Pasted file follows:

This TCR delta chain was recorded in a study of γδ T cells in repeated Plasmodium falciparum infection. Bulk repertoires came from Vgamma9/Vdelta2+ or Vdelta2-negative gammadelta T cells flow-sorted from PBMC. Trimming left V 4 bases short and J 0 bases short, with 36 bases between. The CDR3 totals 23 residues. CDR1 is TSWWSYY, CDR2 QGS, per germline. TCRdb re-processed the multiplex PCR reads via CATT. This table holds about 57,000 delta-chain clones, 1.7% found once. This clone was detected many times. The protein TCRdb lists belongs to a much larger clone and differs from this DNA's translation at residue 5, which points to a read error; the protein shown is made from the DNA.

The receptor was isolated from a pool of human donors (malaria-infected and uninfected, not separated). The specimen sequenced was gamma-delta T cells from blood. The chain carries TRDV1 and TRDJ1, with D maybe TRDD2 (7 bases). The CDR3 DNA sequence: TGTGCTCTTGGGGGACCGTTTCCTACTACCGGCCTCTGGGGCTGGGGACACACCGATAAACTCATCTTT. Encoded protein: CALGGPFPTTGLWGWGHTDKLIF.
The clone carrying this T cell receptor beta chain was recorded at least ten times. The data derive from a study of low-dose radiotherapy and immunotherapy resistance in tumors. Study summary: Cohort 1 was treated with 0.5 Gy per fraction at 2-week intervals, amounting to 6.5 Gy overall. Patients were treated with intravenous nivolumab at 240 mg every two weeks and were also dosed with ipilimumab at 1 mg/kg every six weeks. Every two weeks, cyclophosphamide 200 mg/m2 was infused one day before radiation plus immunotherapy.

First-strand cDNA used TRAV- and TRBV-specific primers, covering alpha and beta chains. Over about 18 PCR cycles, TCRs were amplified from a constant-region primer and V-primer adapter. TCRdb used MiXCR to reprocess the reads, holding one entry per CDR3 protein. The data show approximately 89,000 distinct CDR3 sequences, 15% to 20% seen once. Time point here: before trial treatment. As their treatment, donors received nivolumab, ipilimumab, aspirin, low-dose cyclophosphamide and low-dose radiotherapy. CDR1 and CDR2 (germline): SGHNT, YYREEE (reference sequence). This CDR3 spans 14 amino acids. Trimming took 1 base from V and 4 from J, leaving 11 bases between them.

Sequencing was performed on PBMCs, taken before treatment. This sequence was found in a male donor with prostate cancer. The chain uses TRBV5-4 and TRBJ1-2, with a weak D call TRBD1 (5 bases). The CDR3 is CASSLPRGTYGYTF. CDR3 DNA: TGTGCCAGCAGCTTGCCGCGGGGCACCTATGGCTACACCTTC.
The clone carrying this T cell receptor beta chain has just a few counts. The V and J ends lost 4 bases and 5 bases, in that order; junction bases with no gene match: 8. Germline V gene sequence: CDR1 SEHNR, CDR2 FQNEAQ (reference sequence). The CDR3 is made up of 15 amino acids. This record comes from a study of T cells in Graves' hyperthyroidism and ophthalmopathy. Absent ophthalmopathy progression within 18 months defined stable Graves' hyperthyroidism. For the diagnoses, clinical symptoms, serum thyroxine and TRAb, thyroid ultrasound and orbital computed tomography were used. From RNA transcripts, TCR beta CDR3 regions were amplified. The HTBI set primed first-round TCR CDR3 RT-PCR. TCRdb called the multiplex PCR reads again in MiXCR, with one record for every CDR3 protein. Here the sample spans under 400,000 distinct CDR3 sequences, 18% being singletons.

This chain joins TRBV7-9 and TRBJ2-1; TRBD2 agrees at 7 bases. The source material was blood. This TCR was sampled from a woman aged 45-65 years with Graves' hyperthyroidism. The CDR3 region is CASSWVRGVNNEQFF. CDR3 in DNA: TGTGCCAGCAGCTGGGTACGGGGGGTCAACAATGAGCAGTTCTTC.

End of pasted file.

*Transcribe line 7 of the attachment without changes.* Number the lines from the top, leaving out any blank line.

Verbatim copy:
This chain joins TRBV7-9 and TRBJ2-1; TRBD2 agrees at 7 bases. The source material was blood. This TCR was sampled from a woman aged 45-65 years with Graves' hyperthyroidism. The CDR3 region is CASSWVRGVNNEQFF. CDR3 in DNA: TGTGCCAGCAGCTGGGTACGGGGGGTCAACAATGAGCAGTTCTTC.